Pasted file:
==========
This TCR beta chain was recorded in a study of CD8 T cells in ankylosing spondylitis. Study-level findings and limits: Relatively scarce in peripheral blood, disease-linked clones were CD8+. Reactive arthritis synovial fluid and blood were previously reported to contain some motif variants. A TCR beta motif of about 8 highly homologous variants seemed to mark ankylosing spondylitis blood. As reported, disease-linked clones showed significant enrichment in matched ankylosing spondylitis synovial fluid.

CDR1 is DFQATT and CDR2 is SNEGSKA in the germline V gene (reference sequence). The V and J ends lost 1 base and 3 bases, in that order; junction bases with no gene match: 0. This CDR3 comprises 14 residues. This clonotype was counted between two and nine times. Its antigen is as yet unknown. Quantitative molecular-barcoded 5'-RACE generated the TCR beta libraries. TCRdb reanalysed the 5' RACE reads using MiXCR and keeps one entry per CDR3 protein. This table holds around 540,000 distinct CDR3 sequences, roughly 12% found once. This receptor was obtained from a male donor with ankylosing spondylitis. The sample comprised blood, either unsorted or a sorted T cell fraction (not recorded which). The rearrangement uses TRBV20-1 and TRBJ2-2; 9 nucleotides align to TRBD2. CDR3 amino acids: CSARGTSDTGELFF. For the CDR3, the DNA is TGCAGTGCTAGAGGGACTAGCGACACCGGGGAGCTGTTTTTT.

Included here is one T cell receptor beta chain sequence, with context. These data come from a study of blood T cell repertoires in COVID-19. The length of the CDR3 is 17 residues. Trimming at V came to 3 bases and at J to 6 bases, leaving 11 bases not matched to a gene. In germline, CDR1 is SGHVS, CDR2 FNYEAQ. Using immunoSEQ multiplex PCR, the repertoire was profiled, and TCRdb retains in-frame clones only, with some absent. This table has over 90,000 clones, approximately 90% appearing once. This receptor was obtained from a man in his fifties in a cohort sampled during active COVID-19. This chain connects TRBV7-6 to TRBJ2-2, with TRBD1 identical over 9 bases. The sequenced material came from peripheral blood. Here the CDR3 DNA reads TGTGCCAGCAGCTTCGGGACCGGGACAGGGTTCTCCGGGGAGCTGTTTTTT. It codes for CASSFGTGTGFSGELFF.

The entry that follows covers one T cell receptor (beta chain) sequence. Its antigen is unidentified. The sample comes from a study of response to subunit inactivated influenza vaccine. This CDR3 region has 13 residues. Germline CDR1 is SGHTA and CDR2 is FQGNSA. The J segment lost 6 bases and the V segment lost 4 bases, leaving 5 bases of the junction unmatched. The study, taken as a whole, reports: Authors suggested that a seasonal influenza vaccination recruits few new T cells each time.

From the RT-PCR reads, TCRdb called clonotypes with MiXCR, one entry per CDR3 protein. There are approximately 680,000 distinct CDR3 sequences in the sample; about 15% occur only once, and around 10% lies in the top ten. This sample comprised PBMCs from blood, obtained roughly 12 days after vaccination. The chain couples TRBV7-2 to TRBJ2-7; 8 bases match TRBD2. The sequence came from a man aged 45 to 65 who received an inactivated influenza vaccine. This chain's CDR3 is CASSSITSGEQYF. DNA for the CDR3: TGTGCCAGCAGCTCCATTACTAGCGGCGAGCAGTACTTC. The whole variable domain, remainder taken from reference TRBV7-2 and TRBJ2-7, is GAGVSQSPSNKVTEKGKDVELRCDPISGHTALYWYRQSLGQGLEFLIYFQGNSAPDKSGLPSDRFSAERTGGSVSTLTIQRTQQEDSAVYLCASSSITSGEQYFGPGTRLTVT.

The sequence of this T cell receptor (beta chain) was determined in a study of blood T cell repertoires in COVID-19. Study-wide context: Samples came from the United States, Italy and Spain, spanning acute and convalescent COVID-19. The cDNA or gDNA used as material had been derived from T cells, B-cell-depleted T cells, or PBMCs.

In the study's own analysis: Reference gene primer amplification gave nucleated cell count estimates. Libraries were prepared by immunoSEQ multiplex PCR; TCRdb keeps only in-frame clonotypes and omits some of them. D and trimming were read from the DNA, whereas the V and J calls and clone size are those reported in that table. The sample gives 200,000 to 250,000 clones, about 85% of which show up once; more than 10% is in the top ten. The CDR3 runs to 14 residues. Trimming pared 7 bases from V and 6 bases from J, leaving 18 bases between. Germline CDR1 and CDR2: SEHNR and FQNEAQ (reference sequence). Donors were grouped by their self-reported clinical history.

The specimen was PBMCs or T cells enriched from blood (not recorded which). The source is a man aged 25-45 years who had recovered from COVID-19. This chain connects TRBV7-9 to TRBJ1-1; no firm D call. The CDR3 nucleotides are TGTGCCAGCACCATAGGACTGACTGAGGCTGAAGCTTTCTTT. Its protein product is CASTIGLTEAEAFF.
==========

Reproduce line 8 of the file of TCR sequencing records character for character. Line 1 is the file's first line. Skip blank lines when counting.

The specimen was PBMCs or T cells enriched from blood (not recorded which). The source is a man aged 25-45 years who had recovered from COVID-19. This chain connects TRBV7-9 to TRBJ1-1; no firm D call. The CDR3 nucleotides are TGTGCCAGCACCATAGGACTGACTGAGGCTGAAGCTTTCTTT. Its protein product is CASTIGLTEAEAFF.